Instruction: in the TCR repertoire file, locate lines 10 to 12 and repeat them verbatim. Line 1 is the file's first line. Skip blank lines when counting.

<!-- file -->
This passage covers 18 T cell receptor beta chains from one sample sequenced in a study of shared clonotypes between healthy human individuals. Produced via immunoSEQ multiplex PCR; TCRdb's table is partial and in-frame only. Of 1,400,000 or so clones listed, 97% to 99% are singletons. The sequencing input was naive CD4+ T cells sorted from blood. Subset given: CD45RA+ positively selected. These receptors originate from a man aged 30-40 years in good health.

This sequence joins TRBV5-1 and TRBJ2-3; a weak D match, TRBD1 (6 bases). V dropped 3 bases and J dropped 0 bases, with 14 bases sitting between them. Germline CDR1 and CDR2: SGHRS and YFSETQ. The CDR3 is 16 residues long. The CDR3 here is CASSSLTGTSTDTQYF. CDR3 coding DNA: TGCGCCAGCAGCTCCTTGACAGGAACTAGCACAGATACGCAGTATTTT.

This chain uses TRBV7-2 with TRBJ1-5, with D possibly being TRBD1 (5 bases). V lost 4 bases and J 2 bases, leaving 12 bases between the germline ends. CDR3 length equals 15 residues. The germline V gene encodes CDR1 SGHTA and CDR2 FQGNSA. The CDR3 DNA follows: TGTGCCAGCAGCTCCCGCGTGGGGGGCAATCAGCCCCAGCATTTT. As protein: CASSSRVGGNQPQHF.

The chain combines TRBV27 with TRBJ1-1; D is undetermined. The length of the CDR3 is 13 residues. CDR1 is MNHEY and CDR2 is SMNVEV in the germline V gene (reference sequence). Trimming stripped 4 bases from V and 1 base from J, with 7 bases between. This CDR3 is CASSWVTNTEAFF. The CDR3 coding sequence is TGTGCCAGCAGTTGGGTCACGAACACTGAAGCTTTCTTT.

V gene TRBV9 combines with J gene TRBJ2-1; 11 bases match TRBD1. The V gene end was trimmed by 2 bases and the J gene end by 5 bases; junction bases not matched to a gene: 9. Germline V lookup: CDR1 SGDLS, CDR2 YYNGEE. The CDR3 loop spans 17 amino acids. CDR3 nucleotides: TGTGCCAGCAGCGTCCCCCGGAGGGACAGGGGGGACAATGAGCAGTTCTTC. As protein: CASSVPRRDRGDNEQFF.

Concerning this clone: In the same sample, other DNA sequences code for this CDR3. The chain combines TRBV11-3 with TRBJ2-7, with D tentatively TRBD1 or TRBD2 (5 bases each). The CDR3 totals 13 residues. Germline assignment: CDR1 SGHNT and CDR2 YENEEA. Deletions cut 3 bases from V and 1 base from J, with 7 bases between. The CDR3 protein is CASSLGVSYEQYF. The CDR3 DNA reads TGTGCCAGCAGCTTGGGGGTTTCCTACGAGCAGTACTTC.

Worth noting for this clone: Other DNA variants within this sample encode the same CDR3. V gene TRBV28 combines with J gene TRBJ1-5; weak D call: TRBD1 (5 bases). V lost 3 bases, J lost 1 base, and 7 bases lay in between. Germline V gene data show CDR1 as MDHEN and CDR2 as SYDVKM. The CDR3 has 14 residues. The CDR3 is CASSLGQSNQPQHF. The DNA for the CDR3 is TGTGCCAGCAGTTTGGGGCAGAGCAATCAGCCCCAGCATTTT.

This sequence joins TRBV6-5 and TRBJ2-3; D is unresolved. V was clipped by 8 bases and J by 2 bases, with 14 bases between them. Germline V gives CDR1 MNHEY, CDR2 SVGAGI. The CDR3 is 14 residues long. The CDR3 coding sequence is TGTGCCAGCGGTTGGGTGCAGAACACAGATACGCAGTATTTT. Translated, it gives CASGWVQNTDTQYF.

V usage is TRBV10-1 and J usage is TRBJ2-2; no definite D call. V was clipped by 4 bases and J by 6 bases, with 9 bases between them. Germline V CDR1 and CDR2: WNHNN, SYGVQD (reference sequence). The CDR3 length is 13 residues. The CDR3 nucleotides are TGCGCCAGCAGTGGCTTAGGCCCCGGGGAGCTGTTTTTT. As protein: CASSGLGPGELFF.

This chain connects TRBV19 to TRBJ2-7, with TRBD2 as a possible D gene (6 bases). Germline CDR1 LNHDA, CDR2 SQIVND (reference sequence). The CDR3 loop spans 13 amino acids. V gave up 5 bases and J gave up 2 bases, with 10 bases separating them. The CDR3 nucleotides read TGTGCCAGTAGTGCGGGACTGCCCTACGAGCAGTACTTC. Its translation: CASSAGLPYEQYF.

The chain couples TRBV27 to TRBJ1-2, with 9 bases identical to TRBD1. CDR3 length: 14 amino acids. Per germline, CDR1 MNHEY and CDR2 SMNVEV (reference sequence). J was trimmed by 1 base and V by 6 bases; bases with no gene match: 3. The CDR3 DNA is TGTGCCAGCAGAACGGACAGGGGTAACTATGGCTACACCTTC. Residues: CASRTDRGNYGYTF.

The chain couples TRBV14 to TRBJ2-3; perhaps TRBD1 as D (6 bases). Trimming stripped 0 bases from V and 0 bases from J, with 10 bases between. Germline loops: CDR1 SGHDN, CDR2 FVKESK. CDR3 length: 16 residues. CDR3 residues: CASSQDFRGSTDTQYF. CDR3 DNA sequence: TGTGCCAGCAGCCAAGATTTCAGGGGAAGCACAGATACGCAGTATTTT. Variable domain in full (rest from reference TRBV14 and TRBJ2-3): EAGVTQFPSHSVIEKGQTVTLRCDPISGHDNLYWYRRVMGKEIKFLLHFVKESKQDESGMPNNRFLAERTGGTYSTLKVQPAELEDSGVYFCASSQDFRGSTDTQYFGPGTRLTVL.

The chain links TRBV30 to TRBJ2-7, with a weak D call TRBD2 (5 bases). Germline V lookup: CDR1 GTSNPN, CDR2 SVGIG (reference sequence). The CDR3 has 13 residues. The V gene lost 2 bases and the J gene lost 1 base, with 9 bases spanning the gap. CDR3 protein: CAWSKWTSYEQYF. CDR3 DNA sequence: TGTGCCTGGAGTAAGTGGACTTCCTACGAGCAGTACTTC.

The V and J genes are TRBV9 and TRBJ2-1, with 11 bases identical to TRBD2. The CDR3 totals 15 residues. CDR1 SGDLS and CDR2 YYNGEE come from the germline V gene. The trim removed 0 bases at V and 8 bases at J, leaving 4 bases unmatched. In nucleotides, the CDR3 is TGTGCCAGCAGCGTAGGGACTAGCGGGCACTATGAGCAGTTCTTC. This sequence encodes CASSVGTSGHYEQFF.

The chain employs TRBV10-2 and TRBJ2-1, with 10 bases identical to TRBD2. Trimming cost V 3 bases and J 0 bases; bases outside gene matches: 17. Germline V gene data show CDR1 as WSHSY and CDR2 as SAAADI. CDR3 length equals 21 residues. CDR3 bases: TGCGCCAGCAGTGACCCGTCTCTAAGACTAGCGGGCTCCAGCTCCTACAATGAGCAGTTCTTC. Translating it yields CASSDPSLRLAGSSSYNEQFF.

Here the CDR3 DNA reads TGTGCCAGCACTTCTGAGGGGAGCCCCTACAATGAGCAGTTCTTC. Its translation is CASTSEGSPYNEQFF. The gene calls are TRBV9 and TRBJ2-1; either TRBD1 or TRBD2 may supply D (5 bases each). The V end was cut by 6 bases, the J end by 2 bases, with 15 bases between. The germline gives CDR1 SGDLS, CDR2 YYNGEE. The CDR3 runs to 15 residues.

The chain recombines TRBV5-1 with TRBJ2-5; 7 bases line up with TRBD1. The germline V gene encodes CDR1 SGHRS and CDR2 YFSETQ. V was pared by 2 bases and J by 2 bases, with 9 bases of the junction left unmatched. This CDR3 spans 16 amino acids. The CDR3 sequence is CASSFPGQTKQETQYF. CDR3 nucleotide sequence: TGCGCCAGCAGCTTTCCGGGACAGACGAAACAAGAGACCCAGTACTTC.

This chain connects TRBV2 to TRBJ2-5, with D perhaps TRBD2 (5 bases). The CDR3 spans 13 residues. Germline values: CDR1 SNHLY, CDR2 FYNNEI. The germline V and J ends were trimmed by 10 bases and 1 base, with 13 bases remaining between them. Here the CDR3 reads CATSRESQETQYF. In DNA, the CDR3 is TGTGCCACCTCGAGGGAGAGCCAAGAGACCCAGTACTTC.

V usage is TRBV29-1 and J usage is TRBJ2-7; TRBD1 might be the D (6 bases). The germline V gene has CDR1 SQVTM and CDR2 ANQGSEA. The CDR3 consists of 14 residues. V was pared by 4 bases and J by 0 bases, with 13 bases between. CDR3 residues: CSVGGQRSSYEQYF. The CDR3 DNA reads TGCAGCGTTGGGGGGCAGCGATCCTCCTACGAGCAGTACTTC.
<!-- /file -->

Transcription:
This chain connects TRBV19 to TRBJ2-7, with TRBD2 as a possible D gene (6 bases). Germline CDR1 LNHDA, CDR2 SQIVND (reference sequence). The CDR3 loop spans 13 amino acids. V gave up 5 bases and J gave up 2 bases, with 10 bases separating them. The CDR3 nucleotides read TGTGCCAGTAGTGCGGGACTGCCCTACGAGCAGTACTTC. Its translation: CASSAGLPYEQYF.

The chain couples TRBV27 to TRBJ1-2, with 9 bases identical to TRBD1. CDR3 length: 14 amino acids. Per germline, CDR1 MNHEY and CDR2 SMNVEV (reference sequence). J was trimmed by 1 base and V by 6 bases; bases with no gene match: 3. The CDR3 DNA is TGTGCCAGCAGAACGGACAGGGGTAACTATGGCTACACCTTC. Residues: CASRTDRGNYGYTF.

The chain couples TRBV14 to TRBJ2-3; perhaps TRBD1 as D (6 bases). Trimming stripped 0 bases from V and 0 bases from J, with 10 bases between. Germline loops: CDR1 SGHDN, CDR2 FVKESK. CDR3 length: 16 residues. CDR3 residues: CASSQDFRGSTDTQYF. CDR3 DNA sequence: TGTGCCAGCAGCCAAGATTTCAGGGGAAGCACAGATACGCAGTATTTT. Variable domain in full (rest from reference TRBV14 and TRBJ2-3): EAGVTQFPSHSVIEKGQTVTLRCDPISGHDNLYWYRRVMGKEIKFLLHFVKESKQDESGMPNNRFLAERTGGTYSTLKVQPAELEDSGVYFCASSQDFRGSTDTQYFGPGTRLTVL.